Recent suggestions that the FSA might introduce decency limits of 3 per cent for initial adviser-charging and 0.5 per cent per annum for ongoing advice were met with horror by many in the market.
It is not hard to see that, if enforced, this would remove any possibility of it being economic for advisers to look after the interests of everyday consumers. In practice, I think it would eliminate any adviser distribution of individual life and pension products.
Life and pension business is currently too manual a process to operate on those margins and advised investments would inevitably all be written via platforms for the reasons outlined below.
This suggestion, which did not appear to emanate officially from the FSA, has the hallmark of pre-Budget rumours, where governments float the idea of really bad news so the electorate is relieved when actual tax changes are not quite so bad. I suspect the FSA is softening us all up for something it will be really important to resist.
This does, however, raise a pertinent question. What is the right price for advice after the RDR?
This is actually an exercise my office has been working on for some time. Although we only have preliminary findings at present, given this issue has become topical, it is worth sharing our results so far.
As anyone with any experience in the adviser world will understand – although, sadly, it would appear many at the FSA cannot grasp – the cost of carrying out exactly the same transaction between different product providers varies dramatically due to variations in service levels.
If a life office is still actively looking for new business, chances are you can expect a reasonable level of service. For those who have made a significant investment in e-commerce, you might be able to keep your advice costs below 1 per cent. If the provider is a closed book, however, our investigations suggest the costs could be considerably more.
Ultimately, the objective of this work is to build up a detailed picture, ideally provider by provider, contract by contract, of what the typical cost of ongoing servicing contracts ought to be. This, in turn, should provide solid evidence that can be shared with the FSA and others to inform any planned limits on decency rates.
In measuring the true cost of advice, surely an IFA needs to charge for each and every action in the process of advising the client. And this is where the problems begin.
The administration service from many life companies is so poor that if the IFA passes on all the costs it has incurred in obtaining the information necessary to provide advice, the cost to the consumer becomes prohibitive.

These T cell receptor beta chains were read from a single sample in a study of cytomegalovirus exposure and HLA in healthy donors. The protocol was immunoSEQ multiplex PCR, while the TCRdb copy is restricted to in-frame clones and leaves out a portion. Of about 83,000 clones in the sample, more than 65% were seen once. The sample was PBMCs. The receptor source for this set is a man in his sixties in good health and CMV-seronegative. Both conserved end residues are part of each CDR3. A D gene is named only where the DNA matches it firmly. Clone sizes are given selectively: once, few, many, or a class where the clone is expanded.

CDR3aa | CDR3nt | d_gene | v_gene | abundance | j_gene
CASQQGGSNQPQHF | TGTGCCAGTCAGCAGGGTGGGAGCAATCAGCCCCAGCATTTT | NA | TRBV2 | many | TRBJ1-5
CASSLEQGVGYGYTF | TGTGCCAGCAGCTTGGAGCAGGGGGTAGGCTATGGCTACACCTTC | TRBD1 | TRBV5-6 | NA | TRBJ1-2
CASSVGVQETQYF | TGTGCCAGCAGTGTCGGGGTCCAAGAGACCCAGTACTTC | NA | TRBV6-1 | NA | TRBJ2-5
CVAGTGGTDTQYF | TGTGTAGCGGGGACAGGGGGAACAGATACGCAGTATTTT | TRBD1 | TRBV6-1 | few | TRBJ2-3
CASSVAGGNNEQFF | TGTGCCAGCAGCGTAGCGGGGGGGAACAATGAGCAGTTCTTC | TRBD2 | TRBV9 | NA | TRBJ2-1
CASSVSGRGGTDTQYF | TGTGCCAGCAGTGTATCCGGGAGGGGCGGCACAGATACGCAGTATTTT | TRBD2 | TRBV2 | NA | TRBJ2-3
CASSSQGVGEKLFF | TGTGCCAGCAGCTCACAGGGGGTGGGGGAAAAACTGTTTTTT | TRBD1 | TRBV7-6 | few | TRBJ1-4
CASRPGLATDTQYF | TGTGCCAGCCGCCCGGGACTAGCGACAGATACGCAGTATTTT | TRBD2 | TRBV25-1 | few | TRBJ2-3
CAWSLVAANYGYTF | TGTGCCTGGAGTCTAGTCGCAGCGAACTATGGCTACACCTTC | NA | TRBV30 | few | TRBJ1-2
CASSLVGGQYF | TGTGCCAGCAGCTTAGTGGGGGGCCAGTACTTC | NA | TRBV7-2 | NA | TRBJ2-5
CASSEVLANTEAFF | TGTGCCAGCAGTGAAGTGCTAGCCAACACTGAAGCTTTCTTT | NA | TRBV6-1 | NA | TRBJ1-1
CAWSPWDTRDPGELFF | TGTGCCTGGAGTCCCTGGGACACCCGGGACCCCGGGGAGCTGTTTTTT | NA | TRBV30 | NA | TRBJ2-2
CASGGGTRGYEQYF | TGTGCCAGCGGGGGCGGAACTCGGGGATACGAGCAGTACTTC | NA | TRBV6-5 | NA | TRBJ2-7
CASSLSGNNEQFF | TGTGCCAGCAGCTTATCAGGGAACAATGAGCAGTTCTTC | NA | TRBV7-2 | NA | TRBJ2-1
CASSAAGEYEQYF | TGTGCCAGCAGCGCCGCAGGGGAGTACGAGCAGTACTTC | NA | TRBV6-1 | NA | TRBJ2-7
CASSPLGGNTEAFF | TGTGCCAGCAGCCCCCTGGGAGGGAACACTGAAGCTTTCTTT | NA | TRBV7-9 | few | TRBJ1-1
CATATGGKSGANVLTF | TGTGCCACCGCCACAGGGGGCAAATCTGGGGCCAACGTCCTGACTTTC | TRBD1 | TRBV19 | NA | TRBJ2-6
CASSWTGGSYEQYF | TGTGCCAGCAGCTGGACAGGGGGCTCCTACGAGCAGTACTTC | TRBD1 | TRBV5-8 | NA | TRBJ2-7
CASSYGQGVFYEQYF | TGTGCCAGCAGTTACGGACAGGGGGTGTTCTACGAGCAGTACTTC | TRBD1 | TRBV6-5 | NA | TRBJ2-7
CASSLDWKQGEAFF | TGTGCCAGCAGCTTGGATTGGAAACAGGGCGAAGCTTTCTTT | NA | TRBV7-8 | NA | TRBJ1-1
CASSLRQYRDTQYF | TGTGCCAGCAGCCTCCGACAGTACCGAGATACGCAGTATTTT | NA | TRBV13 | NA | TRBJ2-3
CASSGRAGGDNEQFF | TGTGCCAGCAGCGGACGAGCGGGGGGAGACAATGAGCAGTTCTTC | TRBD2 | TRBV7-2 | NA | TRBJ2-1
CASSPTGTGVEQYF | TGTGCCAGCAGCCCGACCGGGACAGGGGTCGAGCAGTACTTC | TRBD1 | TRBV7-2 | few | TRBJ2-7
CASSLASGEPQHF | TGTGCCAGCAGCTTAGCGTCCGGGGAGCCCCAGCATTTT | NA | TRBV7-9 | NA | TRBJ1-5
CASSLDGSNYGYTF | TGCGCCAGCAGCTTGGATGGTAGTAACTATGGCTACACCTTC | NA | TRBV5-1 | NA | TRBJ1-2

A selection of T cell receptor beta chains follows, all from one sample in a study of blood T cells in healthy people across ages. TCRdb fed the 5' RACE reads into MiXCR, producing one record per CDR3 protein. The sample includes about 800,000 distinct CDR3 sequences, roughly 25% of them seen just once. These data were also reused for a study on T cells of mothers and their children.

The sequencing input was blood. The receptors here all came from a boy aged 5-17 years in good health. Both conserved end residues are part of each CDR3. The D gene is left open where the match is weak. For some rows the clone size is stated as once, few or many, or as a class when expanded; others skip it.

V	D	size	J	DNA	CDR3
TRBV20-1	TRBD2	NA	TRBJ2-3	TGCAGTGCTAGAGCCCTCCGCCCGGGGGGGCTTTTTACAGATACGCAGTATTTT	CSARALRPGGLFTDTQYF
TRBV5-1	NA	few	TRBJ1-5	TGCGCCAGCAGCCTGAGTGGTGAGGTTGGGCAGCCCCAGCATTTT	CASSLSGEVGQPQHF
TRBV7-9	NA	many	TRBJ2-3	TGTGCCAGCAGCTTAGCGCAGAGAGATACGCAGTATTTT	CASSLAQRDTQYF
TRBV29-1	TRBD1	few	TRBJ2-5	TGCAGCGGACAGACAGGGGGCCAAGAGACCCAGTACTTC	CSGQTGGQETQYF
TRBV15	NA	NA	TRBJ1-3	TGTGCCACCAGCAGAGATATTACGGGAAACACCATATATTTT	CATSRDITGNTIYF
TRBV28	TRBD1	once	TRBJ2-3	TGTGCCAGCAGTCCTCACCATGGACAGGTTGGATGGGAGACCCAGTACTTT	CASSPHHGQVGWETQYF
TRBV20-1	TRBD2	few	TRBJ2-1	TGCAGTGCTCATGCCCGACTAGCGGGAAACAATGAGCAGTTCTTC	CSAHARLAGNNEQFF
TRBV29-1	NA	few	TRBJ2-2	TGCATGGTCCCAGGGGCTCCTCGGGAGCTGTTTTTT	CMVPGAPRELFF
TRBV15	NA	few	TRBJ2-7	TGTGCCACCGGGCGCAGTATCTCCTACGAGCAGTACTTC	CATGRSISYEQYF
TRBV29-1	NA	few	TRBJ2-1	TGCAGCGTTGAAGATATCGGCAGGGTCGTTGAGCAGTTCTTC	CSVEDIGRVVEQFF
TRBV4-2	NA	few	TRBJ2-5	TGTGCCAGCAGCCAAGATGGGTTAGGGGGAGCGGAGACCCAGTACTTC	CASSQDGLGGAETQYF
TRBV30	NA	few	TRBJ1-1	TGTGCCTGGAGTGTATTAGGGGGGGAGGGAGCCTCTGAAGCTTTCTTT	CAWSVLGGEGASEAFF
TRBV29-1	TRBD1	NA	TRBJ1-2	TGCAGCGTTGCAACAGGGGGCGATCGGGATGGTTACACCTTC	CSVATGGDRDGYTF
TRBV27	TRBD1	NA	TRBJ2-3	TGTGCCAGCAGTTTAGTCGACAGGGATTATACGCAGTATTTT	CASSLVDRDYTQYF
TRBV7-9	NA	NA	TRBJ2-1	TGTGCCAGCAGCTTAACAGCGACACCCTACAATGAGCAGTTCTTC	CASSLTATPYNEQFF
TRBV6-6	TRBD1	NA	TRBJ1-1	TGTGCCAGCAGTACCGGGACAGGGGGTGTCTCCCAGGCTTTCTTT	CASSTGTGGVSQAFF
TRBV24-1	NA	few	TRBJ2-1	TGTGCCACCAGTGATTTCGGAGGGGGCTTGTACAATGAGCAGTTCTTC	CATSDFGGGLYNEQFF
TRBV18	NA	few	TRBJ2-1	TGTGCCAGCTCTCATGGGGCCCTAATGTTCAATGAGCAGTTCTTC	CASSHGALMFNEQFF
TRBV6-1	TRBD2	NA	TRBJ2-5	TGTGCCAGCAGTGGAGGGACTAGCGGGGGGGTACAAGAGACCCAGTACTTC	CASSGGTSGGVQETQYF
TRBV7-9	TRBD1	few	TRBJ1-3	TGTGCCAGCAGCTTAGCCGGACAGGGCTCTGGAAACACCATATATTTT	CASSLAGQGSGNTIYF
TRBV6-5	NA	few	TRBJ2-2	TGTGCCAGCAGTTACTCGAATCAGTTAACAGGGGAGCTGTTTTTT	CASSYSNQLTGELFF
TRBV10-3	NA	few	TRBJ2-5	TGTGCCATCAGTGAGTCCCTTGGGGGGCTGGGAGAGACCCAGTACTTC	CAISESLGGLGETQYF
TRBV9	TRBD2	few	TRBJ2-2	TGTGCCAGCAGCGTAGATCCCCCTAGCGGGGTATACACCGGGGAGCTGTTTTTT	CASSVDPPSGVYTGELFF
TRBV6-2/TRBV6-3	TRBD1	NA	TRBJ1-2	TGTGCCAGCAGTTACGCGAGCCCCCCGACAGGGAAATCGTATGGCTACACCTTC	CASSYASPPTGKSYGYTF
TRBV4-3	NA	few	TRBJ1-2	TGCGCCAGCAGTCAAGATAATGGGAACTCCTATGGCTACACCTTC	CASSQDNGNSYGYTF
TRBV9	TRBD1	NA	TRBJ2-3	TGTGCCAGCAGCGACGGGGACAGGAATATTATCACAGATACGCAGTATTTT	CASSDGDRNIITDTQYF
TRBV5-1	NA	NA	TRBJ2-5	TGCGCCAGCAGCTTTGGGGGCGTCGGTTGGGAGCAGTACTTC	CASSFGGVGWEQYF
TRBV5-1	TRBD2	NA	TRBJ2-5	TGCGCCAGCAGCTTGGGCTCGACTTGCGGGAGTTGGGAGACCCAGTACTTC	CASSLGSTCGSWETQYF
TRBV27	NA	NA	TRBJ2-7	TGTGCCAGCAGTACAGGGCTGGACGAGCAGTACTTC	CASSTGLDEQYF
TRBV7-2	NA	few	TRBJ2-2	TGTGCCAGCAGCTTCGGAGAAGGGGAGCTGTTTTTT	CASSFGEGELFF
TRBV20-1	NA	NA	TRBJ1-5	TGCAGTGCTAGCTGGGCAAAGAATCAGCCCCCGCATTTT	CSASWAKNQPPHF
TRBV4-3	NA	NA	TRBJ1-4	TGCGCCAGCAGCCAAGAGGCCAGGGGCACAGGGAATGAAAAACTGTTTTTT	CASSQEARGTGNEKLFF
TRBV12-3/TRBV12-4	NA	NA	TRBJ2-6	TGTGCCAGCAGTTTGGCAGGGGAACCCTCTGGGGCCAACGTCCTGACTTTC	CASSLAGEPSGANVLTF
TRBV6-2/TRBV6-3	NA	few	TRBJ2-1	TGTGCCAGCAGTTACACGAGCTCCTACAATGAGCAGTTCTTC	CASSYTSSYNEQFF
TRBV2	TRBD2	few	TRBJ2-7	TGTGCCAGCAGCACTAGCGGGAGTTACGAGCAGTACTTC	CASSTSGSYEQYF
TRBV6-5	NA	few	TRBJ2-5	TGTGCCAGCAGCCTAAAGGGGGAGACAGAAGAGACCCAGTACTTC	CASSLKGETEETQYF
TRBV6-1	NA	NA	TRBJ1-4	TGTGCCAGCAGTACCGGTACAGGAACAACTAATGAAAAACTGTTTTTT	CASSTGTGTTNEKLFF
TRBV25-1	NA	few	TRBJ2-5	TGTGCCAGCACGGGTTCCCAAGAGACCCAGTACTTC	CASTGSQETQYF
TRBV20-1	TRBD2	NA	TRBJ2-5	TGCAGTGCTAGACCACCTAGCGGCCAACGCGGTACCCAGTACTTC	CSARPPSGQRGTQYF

Our cost analysis has been achieved by working with advisers to map in detail all the activity in respect of different types of contract and then compare the adviser’s operating costs to understand the profit or loss in each individual contract.
Although only at the early stages of our research, we are beginning to see evidence that the true cost of advice to consumers should be as high as 1.8 per cent of the assets under advice where providers employ the most Dickensian of processes and, sadly, many fall into this category.
There seems to be a real lack of understanding among the life insurance provider community that today’s advisers and their clients have viable economic alternatives to business methods more akin to the 1950s than 2010.
The platforms that have emerged over the last decade represent a far more cost-efficient method of managing clients’ assets.
One could argue that where advice costs are above a certain level, those assets should be excluded from the advice process. This sounds fine until something goes wrong. Even Standard Life managed to create a cash fund that was considerably more volatile than expected. Is it not prudent to keep a far closer eye on exactly what is going on under the covers of closed-book investment products?
At a time when the platform community can easily provide the requisite level of detail to advisers on all their clients, on a daily basis if necessary, the life and pension providers are still struggling to make a messaging system that provides data on individual contracts on request and operates in a scalable fashion.
The process known as contract enquiry was designed to meet adviser requirements a decade ago,and even this has really only been widely adopted by a forward-thinking handful of life companies.
For those with closed books, the operating method seems to be to give the customer as little information as possible and, if they appoint an adviser, to make it as difficult as possible to obtain the necessary details to offer advice to a modern standard.
It is now my opinion that there is very little time left for those life companies that are not prepared to see at least two-thirds of the investments they hold migrate away to radically raise their game. It is time to recognise that for life companies to go head to head with platforms, there is a need for an entirely new servicing and support model – one that provides access to a far wider range of data on investments automatically and probably on a regular basis.
Through this research process, we plan to identify objectively those providers with which the real cost of doing business is too high. At the same time, we want to help advisers form a clear view of what the fair cost of advice should be to their clients. This must be essential for the ongoing financial stability of the adviser community.